Christopher Lee Hanes, known to everyone in the Eastern Orthodox community as Father Athanasios, or simply Fr. A, was born in Redwood City CA on June 5th, 1960, to James and Ruth Hanes. He had an older half-brother Mike, half-sister, Sharon, and full brother Mitch. He died in Temecula CA the morning of January 15th, 2018. From the very beginning, his life was fraught with health challenges, his mother being told at his birth that he was so sickly that he was not expected to live past six weeks. But he did. And she was convinced it was because of her prayers. His mother had a different name chosen for him before his birth, but when he was first placed in her arms, she had a strong sense that his name was to be Christopher (bearer of Christ). At age eight, following a string of health problems, including food allergies and respiratory problems, young Christopher was diagnosed with juvenile (Type 1) diabetes. He spent several months in UC San Francisco’s pediatric ward as they attempted to get his blood sugars under control. And thus began a life-long dependency on insulin injections. He recalls being told by a young misguided intern at the hospital that, because of his diagnosis, he should not expect to live past 40. And so he might as well enjoy the life he had, eating. drinking, and smoking. Chris never forgot those words. His father was an agnostic and his mother, although having a strong faith in God, had no religious affiliation or practice during his childhood. To fulfill a need for more spiritual meaning in his life, he was baptized Roman Catholic at age 15. He was fond of recalling that the roots of this interest went back to early childhood. While watching The Bells of St. Mary’s on TV with his mother when he was four or five, he suddenly ran to the screen when Bing Crosby appeared in his cassock, pointing to him and saying “Me” repeatedly, much to his mother’s surprise. When his family’s moved to Prescott AZ in 1977 because of his father’s health, Chris began a search for a monastic community that was a contemplative order. He was accepted into St. Gregory’s Abbey, run by the Benedictines, in Shawnee OK and graduated from St. Gregory’s College in 1982 with an AAS in Old Testament theology and sociology. He spent some time at St. Charles Priory, now called Prince of Peace Abbey, a Benedictine monastery in Oceanside CA, after receiving his degree. Chris then returned to school in pursuit of his vocation to the priesthood, graduating with a master’s degree in 1986 from the Benedictine-run Saint Meinrad Seminary and School of Theology of Saint Meinrad’s Archabbey in Indiana. He majored in theology, with a minor in computer science, which was to become a passion of his for the rest of his life. It also provided essential skills for many of the jobs he took to support himself over the years, mostly in hospital administrations in the data and information management departments. He was quite skillful with a strong sense of organization and rarely had any difficulty being hired into good positions. His interest in all things high tech also led Chris to discover one of the earliest mass-marketed insulin pumps, developed by Eli Lilly, which he began using in his 20s. He always attributed his lack of more serious symptoms of diabetes to his use over the years of the latest insulin pumps that he researched, allowing him to have more freedom with his diet and yet have better control of his blood sugars. Chris returned to St. Gregory’s Abbey in Oklahoma in 1986 after getting his master’s degree at St. Meinrad’s, with the intention of being ordained. But he left four days short of solemn perpetual vows and ordination, because of his growing recognition of what he at last came to view as irreconcilable problems within the Church, including double standards, hypocrisy, and even heresy in the Church’s theology. In particular, he felt he never was given a satisfactory explanation for the cause of the Great Schism in Christianity between East and West in 1054 but rather was admonished simply to accept things on faith, something Chris’s always curious mind found very difficult to accept. Chris left the Benedictine seminary and moved to Flagstaff AZ, where he met Bishop Luciano Gaudio of the Italo-Greek Orthodox Church, who impressed Chris with explanations he offered about the Orthodox church. And so he began studying Orthodoxy under the bishop’s direction, in the ways of the old church. Chris was baptized into Orthodoxy in early 1987, and tonsured a monk on July 4th of that year, at which time he took the name Athanasios, after the great heresy fighter of the early Christian Church. His bishop gave him a blessing to live as a hermit and to found a monastic community in America. On December 12th of 1987, Father Athanasios was ordained to the diaconate. On Pascha (Easter) of 1988 – April 10th – he was ordained to the priesthood by Bishops Gaudio and David Grobelny of the Ukrainian Church. Continuing his rapid rise up the ranks, Father A was elevated to Archimandrite (same rank as Monsignor in the Roman Catholic Church) by Bishop Gaudio about a year after his ordination. He made several attempts over the subsequent years to establish a monastic community, one of those attempts in Pittsburgh where a house was given him for that purpose. He regretted that his efforts did not bear fruit. As he approached 30 years of age, his health began to show signs of decline from both the diabetes and the years of heavy smoking that began when he was 17. And so he was unable to become attached to a monastic community because of the medical liability. In 1992, he went on disability because of the Chronic Obstructive Pulmonary Disease (COPD) he developed from his smoking, with his only source of income now being his federal Social Security Disability benefits. After the death of his bishop, Father A made application to “The Genuine Greek Orthodox Church of America” under Metropolitan Paisios in Astoria NY, around 1995. He was accepted but never received anything in writing, eventually leaving Father in the very difficult position of being a priest without a bishop. But for a number of years he lived in his hermitage, Christ of the Hills - the name reflecting his devotion to Jesus - in Liberty NY in the Catskill Mountains under Metropolitan Paisios’s jurisdiction. In July 1998, at age 38, Father had a major stroke, leaving him partially paralyzed on his left side. He might have died had not a friend who was an EMT been driving by when he heard the 911 call from Father A’s panicked landlady in the apartment below, who called when she heard his fall and flailing in the tub above her – apparently he was also having a seizure. He rushed to Father’s apartment, performing CPR to bring him back. Father however was angry, not grateful, and never really forgave the friend for not letting him die. In addition to his Type I diabetes and his COPD, he now had the effects of a major stroke to deal with, and felt he was being condemned to a life of even greater disability. At this point, he set himself up with a DNR (Do Not Resuscitate) and tried to make sure everyone was aware of it. The stroke had come as he was in the process of trying to quit smoking.. The physicians who saw him at Columbia Presbyterian Medical Center told him it very well could have been the stress to his body from stopping smoking that triggered the stroke. Shortly after that, Father resumed smoking his two to three packs a day. Over time and with many hours of therapy, he recovered some of his lost functioning, but was permanently physically disabled. His left leg was weakened, affecting his gait, and his left hand had little function except to hold things he placed in it with his right hand. Cognitively, his already poor sense of spatial direction became worse, and his previously clear thinking became a little clouded, as he had difficulty retrieving words. That fortunately improved with time. For a while he experienced inexplicable episodes of rage over the smallest frustrations. He could not help but think that this was the beginning of the end, as it almost had been had his friend not heard the 911 call. He recalled the words of that intern 30 years earlier who had told him he should not expect to live past 40. His primary care doctor told him that he was like a ticking time bomb and could be dead by Christmas from another stroke. But, aware of Chris’s health history, he added, “Knowing you, you’ll probably outlive us all.” The level and quality of medical care available to him in rural upstate New York was very limited and so, when he had the opportunity to relocate to Southern California in 2001, with much better medical options available nearby, he took the risk and left without getting the blessing of Metropolitan Paisios. He hoped that forgiveness might be easier to obtain than permission. But when he did then seek release from the Metropolitan, he was told that since he was “never formally accepted, a letter of release is not necessary.” And so he was in limbo. Father had been experiencing severe pain from neuropathy in his left arm following the stroke, as well as dystonia that caused the arm to swing wildly when he walked, often striking him in the face. He researched online and discovered a procedure called a cervical rhyzotomy that would involve severing sensory neurons to his left arm, hopefully reducing the pain and the uncontrolled movements. In the fall of 2001, he approached Dr. Bret Abshire, a respected neurosurgeon in the Temecula area, about performing the surgery. Dr. Abshire was intrigued, discussed it with colleagues, and told Chris he was willing to perform the experimental surgery, although there was almost no documentation in the medical literature at the time. The surgery was successful in eliminating both the uncontrolled movements and the pain. Once settled in in his new home in Temecula, Father A introduced himself to Fr Demetrios Earl Cantos, then pastor of St. Nicholas Greek Orthodox Church of Temecula Valley, who invited him to become a part of the parish. Father Cantos helped him obtain a blessing from Metropolitan Anthony of San Francisco and the Western States (now of blessed memory) to commune at the altar. Metropolitan Anthony, upon review of Father’s ordination papers, concluded that, although he was irregular, Father did have valid line of succession, traceable back to the Apostles at the time of Christ. Some parishioners also helped him buy his first car in many years. Father was hired as the church’s secretary by the parish council at Father Cantos’s recommendation, a responsibility that Father took to heart and enjoyed immensely. When Father Cantos left the parish to become Metropolitan Anthony’s Chancellor in 2003, Fr A remained at St Nicholas until he had a falling out with the new pastor. He was terminated from his position as secretary. It was around this time that Father became aware of circulatory problems in his legs. It was necessary to amputate first a toe and then half his right foot in 2004 because of peripheral arterial disease. But further cutting was avoided thanks to a new, very successful laser angioplasty technique offered to him by his cardiologist, Dr. Michael Moran of Laguna Hills, performed in the San Jose area with another colleague. Arteries in both his legs were opened and Father remarkably never had any serious problems with circulation in his legs after that. And Father at last quit smoking on April 15, 2004, never again to touch a cigarette, with the help of Dr. Moran, a former smoker himself. Briefly after leaving St. Nicholas, Father joined a newly founded parish under the Jerusalem patriarch, which lost its financial support and closed about a year later. Not long after that, at the invitation of Fr. Ramon Merlos and his deacon, Father Deacon Michael Creighton, Fr. A began traveling most Sundays to San Diego to attend the Russian Patriarchal church of Our Lady of Kazan. Father hoped to be accepted into that jurisdiction and Fr. Ramon did all in his power to make it happen. But despite repeated efforts and contacts with two bishops across seven years, in the end the lack of a letter of release from Fr. A’s bishop proved too great an obstacle to overcome. This was also true for an attempt Father made to join the Orthodox Church in America (OCA), after he had received a verbal blessing from their Metropolitan Jonah to hear confessions and con-celebrate liturgy in any OCA church in America. Father had nothing in writing to present to the Bishop of San Francisco, under whom he would have to serve, and so was rejected again. Discouraged, in 2014 Father A retreated back into his home in Temecula, only occasionally attending liturgy at our Lady of Kazan. Father then began once again to attend services at St. Nicholas Greek Orthodox Church, now under a new pastor, Fr. Andrew Lesko, who warmly welcomed Fr A back into the parish. Fr. Andrew invited him to come to the altar to commune himself, the blessing he had received from Metropolitan Anthony when he had first moved to Temecula many years earlier. Beginning around 2007, Father had begun to experience increasing complications from his COPD, requiring several hospitalizations for pneumonia each year between 2007 and 2013. Yet somehow, as close to death as he came many times, he kept recovering from each bout, determined to regain whatever functioning he could. He never hesitated, much to the medical staff’s chagrin and consternation, to take charge of his recovery from his hospital bed, once he was at all aware of what was happening, and discharged himself from hospitals (Against Medical Advice) or threatened to with nearly every hospitalization. He knew he was ready to go home, but it was almost always too soon according to the doctors’ judgments. And he was always right. He recovered quite nicely at home, sometimes with home health arranged after he got home. And his computer, as well as his big screen TV, continued to provide him hours of escape and enjoyment for those times when he was at home convalescing. And perhaps most importantly for his healing, he could be home with his beloved kitties, whom he had rescued from animal shelters. From childhood and throughout his life, cats and dogs, as well as other pets, were constant companions for Father, and he would immediately adopt a new one when he lost one. He believed he was really able to communicate with them and that they understood much of what he said to them - they gave him great joy and comfort. Despite Father’s health problems, he continued to drive and purchase new cars every couple of years, maintaining a level of independence until December of 2015, when he surrendered his driver’s license to the DMV out of frustration. After three failures on the driving test, he was convinced the examiners were unjustly determined to keep him from passing his driving test for whatever dubious reason they could find. He had passed the written test and medical review with no problems and had a safe driving record with no accidents going back many years. This loss of independence did weigh heavily on him and he became less active. In addition, for the last 8 years or so of his life, Father experienced chronic back pain that prevented him from standing for any length of time or walking any distance. No pain medications - and he was prescribed many different levels and types over the years - seemed to mitigate the pain much at all. Eventually, he pretty much gave up on the pain meds, not liking their side effects, and just dealt with the pain. But Father found the pain greatly restricted his activity. He also began to experience balance problems, leading to numerous falls. Learning that 911 provides non-emergency physical assists, he became an unfortunately too familiar face to the Temecula Fire Department. He in fact had to have them out the night before his death when his legs gave out on him on his way to bed. After giving him the assist into bed, they parted, jokingly saying, “See you next time.” Father had an unexpectedly healthy two-year period between 2014 and 2016 with no hospitalizations. This respite in his health followed ironically a six month period of extremely limited activity because of a broken tibia/fibula in his left leg. The leg had snapped in two places when he suddenly collapsed on himself while standing after enjoying a big Thanksgiving dinner in 2013. Amazingly, that was the only fall among Father’s many, many falls over the years that led to any broken bones. Healing of his leg was in doubt for a while, as the bones showed no signs of mending after the first two months. But the healing accelerated rapidly over the next several months once he began some Chinese herbal supplements and was provided with in-home ultrasound equipment for daily targeted treatments to the fractures. Perhaps one of the greatest surprises about Father’s physical health status was that, after many decades of high blood sugars assaulting his body’s organs, cardiologists administering cardiac stress tests on two different occasions – one just in the past year - could find no problems with his heart. The possible symbolism seems hard to overlook. What was perhaps truly most remarkable about Father, despite all his many health challenges, and his insistence on having a DNR after his stroke in 1998, is that he always maintained an irreverent sense of humor as well as a zest for life. He always spoke his mind, having no guile or pretense, which people seemed either to love or hate about him. He was constantly challenging himself with new programs for his computers, changing their operating systems, participating in the beta testing for Windows 10, keeping himself current with the latest smart phones and other technology such as Amazon’s Alexa and the Ring doorbell, and researching and then demanding the latest medical devices from his doctors, such as insulin pumps and Continuous Glucose Monitors - to help him manage his diabetes. In fact a new insulin pump was ready to be delivered had he not died this week. He was also constantly coming up with projects to make his home more comfortable and attractive. And he came to appreciate greatly the advantages of online shopping when he was no longer driving. And through all this his love for Orthodox Christianity and his devotion to Jesus never truly wavered. Of course, at times, not surprisingly, he acknowledged feelings of anger towards God, not understanding why he had been dealt such a very difficult hand from birth, which continued throughout his life. Yet he also found peace and strength in his trials, knowing that Jesus was with him. He often said it was only his faith that got him through it all. Since ordination, Fr A has always maintained an altar in his home with a tabernacle containing the Lamb (consecrated bread). In keeping with Orthodox tradition, he has a light burning continuously in a lamp above the altar. A number of years ago, he began using an electric flicker flame bulb instead of a candle. It is always on, burning and flickering. The bulb was last replaced March 6, 2006 (according to the date handwritten on the replacement bulb package). The package says its life is 2000 hours - about 12 weeks. It has been burning continuously now for nearly 12 years, well over 600 weeks, or more than 103,000 hours. And it’s still burning - that’s more than 50 times its expected life. Some may call that a miracle. It also beautifully symbolizes the light that has always shown within Father Athanasios’s/ Christopher’s, heart, a light that will never die, no matter what may seem to happen to his body.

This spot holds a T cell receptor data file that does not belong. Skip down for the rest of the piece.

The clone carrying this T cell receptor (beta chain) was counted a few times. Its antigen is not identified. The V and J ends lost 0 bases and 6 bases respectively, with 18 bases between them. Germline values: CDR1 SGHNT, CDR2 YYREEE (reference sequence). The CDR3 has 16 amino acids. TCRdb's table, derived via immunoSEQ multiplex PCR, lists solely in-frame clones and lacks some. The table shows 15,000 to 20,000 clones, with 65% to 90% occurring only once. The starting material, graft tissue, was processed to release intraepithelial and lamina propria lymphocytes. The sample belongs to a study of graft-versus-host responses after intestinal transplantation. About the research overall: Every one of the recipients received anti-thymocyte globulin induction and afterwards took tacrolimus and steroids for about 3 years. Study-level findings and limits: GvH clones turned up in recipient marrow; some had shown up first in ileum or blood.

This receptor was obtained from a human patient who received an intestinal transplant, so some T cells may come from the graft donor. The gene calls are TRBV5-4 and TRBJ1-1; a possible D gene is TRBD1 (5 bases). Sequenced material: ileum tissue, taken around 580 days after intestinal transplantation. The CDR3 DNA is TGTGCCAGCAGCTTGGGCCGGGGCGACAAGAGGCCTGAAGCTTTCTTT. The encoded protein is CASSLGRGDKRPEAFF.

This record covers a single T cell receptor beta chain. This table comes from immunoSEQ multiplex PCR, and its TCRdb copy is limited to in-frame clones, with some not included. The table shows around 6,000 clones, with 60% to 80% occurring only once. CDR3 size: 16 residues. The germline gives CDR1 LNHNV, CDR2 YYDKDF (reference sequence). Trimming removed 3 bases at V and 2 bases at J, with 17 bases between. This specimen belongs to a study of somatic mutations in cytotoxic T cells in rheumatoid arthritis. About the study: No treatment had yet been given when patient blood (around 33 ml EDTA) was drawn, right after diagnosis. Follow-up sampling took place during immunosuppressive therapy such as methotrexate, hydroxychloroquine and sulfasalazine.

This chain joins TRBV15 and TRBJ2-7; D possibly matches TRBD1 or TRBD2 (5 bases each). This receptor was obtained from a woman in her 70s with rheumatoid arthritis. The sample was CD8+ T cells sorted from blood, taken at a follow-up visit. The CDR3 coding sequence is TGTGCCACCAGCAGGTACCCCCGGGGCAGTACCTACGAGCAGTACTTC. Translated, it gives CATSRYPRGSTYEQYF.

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  1. My dear friend Chris. I finally found the courage to come to your page and tell you that We lost Wade August 31 2018 to Glioblastoma brain cancer. Just 4 days after his diagnosis. I was shocked to see you too had made your journey to the lord. Gosh what a horrible year this has been. Now I have another angel to watch over me. God Speed my sweet friend. As for ne I’m wanting to come up and be with wade and the lord sooner then later. If only my family would let me go. But no they want me to continue on for them and the grandchildren. The pain of being alone is horrible and all consuming. If I get the courage I will come sooner then later. Look for wade in sure he is at a eternal fishing hole. He’d love that. I hope your partner is doing ok. I know that is all we can do until we are called to come home. Ugh let me go now. Wade and I made it 45 years. From 16 to 60. How does one continue on after such a lost. I love you my friend. Fly them big beautiful wings of yours and watch over me from time to time. God speed Audrey Wilmot RIP Wade Wilmot 8-31-18